The ministers "agreed on the need to address marine plastic waste," he said, and discussed a "range of proposals" on waste management, recycling and stopping debris from flowing into the ocean.
The two also discussed "illegal fishing, ocean mapping and ocean acidification, and coastal deterioration and its impact on ocean biodiversity and coral," he added.
The UK junior minister said she planned on meeting Jean-Claude Poissant, parliamentary secretary to the minister of agriculture and agri-food, as well.
She plans on speaking with “a lot more” of her counterparts in the rest of the Commonwealth about marine plastics.
Liberals gave $35 million to firm that makes plastic resins
Meanwhile, Canadian Press reported Thursday that a federal grant to Nova Chemicals was announced in late January as part of the Strategic Innovation Fund, a $1.26-billion, five-year business growth measure that was unveiled in last year's federal budget.
The investment is meant to encourage research and development and "secure a long-term commitment to the company's Joffre, Alta., research and development centre," said Karl Sasseville, a spokesman for Innovation Minister Navdeep Bains.
"More specifically, Nova Chemicals is using innovative technologies to produce cleaner resources and less undesirable byproducts stemming from production," Sasseville wrote in an email.
"This could mean making products like plastic food packaging stronger and more easily recyclable. This innovation could also be used in products and applications such as small appliances, automobiles, solvents and food and cosmetic additives."
According to a Jan. 23 news release from the Chemistry Industry Association of Canada, the money is also going towards Nova Chemicals’ $2.2-billion expansion plan in Sarnia, Ont., including a new polyethylene facility and expansion of an existing ethylene facility.
Ethylene is one of the main substances in polyethylene; the expanded plant will allow Nova Chemicals to produce 431,000 additional tonnes of polyethylene a year.
Nova Chemicals did not respond to requests for comment Wednesday.
Polyethylene is the world's most common plastic material. It is largely used to make plastic bags, food wrap and containers such as water and soda bottles, as well as plastic pails, pipes and bins.
A day after the grant was made public, Trudeau hosted a roundtable at the World Economic Forum in Davos, Switzerland, with the heads of multinationals and several international environment activists and academics.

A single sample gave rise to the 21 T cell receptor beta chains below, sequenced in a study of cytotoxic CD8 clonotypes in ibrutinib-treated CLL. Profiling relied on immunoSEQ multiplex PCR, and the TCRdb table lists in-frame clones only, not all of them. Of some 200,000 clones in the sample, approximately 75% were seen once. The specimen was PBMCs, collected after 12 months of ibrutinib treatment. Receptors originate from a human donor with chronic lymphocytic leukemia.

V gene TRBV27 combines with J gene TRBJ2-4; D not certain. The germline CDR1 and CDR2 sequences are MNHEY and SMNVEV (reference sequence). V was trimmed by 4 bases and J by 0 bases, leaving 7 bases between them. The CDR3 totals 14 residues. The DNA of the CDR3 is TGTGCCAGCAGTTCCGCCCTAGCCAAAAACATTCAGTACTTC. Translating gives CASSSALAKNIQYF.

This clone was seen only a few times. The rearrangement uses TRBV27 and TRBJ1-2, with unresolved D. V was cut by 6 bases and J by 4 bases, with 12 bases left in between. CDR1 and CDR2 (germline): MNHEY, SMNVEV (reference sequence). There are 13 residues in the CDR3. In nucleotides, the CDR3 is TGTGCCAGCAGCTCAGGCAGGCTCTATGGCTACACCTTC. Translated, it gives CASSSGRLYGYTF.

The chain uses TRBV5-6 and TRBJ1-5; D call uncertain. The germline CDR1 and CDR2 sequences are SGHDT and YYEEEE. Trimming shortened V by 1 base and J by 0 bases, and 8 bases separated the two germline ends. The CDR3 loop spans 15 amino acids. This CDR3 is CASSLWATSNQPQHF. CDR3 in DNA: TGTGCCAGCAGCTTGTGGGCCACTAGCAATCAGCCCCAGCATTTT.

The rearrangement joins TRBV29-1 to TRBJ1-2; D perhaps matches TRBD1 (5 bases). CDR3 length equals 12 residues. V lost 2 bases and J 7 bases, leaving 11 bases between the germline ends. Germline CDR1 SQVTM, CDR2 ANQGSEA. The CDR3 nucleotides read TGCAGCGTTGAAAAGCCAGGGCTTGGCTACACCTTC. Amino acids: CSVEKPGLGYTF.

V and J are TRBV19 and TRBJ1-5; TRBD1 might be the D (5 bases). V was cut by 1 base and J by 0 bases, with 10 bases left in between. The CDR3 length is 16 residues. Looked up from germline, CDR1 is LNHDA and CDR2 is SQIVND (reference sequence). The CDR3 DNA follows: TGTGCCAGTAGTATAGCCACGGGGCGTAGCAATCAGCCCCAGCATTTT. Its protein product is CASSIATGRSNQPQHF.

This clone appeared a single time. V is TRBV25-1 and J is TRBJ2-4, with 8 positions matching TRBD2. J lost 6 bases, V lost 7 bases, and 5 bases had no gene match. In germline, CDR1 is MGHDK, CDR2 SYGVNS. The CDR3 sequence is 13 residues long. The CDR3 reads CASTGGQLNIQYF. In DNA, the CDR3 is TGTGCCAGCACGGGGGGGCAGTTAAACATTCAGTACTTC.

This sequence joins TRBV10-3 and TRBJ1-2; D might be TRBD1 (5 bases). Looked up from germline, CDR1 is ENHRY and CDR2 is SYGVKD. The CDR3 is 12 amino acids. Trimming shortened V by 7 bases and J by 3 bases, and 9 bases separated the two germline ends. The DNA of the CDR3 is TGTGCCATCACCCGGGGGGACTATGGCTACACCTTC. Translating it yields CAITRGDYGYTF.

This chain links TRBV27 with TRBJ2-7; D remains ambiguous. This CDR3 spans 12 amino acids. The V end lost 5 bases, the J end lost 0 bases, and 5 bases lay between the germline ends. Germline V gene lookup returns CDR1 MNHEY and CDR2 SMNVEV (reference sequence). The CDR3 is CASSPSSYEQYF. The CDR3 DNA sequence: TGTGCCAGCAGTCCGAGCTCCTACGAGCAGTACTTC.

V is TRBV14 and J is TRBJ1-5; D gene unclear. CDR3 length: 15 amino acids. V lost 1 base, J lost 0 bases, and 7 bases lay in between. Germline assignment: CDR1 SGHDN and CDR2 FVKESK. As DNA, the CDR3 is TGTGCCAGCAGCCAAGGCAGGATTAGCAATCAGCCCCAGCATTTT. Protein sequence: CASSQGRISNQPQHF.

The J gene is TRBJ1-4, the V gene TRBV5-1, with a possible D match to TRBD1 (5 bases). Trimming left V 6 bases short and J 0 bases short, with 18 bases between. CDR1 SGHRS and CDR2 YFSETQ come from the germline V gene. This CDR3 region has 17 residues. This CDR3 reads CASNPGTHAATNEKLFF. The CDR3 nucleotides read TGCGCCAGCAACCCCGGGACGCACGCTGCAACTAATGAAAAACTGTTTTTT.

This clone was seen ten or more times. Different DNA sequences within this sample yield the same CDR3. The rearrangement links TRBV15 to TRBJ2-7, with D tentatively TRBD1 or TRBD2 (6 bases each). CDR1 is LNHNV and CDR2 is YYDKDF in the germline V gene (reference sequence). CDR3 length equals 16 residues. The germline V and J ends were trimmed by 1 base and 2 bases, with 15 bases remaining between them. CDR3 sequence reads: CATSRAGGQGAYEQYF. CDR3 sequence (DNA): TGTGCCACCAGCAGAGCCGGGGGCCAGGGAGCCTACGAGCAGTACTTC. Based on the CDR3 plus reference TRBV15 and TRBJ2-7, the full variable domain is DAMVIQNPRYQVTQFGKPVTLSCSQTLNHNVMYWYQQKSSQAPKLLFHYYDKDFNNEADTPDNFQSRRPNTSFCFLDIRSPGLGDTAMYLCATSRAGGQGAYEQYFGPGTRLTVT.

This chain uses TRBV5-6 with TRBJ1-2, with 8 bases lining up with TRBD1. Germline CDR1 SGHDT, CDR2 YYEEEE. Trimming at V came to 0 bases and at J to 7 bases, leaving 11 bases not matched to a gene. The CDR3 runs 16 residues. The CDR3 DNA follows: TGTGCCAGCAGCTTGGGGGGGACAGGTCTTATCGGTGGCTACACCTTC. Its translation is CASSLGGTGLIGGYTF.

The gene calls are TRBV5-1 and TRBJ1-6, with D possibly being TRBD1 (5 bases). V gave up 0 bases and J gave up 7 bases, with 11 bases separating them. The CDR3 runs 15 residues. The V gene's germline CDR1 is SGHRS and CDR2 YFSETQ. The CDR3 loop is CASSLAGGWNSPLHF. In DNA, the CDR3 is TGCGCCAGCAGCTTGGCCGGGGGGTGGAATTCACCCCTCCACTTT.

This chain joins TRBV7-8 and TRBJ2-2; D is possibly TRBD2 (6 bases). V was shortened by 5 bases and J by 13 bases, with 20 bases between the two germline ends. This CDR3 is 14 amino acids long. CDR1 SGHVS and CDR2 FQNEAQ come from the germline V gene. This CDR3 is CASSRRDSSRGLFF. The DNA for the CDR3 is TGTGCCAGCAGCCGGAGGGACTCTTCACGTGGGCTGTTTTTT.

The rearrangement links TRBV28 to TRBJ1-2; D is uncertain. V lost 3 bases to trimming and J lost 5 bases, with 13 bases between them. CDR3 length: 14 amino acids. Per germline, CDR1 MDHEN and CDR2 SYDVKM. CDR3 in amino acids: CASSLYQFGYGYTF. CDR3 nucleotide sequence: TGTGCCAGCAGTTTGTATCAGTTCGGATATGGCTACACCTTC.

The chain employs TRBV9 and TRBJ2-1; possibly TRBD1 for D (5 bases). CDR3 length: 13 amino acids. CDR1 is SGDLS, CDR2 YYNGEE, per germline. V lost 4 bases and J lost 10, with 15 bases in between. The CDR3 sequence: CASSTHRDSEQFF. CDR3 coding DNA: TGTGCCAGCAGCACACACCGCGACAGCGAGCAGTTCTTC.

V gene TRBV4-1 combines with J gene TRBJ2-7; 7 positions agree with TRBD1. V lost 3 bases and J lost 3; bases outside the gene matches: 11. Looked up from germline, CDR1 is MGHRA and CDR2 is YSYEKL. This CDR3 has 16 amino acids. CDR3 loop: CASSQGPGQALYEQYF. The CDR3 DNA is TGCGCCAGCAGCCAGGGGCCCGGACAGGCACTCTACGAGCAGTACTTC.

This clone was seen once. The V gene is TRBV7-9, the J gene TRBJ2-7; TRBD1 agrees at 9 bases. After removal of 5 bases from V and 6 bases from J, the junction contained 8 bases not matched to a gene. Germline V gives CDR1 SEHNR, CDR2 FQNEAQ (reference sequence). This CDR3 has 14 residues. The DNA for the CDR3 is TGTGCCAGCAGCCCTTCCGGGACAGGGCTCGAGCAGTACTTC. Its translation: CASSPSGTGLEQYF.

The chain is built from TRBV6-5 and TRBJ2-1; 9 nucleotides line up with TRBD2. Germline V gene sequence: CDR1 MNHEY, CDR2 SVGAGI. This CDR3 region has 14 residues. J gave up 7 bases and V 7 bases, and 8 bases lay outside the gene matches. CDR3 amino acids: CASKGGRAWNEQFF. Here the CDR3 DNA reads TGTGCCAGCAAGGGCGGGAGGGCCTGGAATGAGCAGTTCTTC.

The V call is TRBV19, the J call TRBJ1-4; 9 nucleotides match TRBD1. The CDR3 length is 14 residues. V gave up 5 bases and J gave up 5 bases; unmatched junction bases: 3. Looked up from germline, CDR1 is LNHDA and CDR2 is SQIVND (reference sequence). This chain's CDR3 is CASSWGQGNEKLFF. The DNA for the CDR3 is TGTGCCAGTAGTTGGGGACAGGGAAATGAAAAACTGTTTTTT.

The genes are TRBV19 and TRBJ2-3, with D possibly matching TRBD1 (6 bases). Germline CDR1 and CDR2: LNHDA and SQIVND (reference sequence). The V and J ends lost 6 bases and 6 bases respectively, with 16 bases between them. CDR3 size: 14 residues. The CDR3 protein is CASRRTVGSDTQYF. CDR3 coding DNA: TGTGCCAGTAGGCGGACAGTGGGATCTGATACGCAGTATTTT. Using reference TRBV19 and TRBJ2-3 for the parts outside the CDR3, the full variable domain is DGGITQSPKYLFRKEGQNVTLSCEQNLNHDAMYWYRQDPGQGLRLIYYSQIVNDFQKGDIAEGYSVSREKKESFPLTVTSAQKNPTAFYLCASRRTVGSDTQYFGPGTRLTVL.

There, he promised Canada would use its year as president of the G7 nations to get the world to address the issue of plastic pollution in the oceans.
Later that same day, Environment Minister Catherine McKenna said Canada was looking at getting the other members of the G7 to sign a plastics pledge to commit to reducing the amount of plastic that ends up in the ocean.
The Queen takes an interest after Blue Planet II
The interest in marine pollution in the UK is also being driven by the influential BBC documentary Blue Planet II, featuring popular naturalist Sir David Attenborough.
The program was the most-watched in the UK last year, said Coffey. Attenborough's focus on the issue led the Queen to crack down on plastics at Buckingham Palace and other Royal estates.
It also spurred the BBC itself to ban single-use plastics by 2020, according to the news agency. BBC director general Tony Hall said he was "shocked" by the documentary’s focus on plastic waste.
“I think it’s really building on different work we’ve been doing,” said Coffey, about the documentary. “I think it’s an exciting time for an effective collaboration.”
Several senior members of the UK government are promising to cut down on their plastic use for Lent, which began Wednesday.
In addition to plastics, Coffey said Canada and the UK were examining other areas for collaboration, such as the uptake of carbon pollution in the atmosphere driving a change in chemistry in the oceans, called acidification.
"It is important to understand the science behind the changes we are seeing in our oceans," said Des Rosiers, who confirmed "there were some discussions around climate science" related to the topic.
- With files from The Canadian Press
Editor's note: This story was updated at 10:40 a.m. EST on Feb. 15 to include a response from LeBlanc's office and to add new information from The Canadian Press.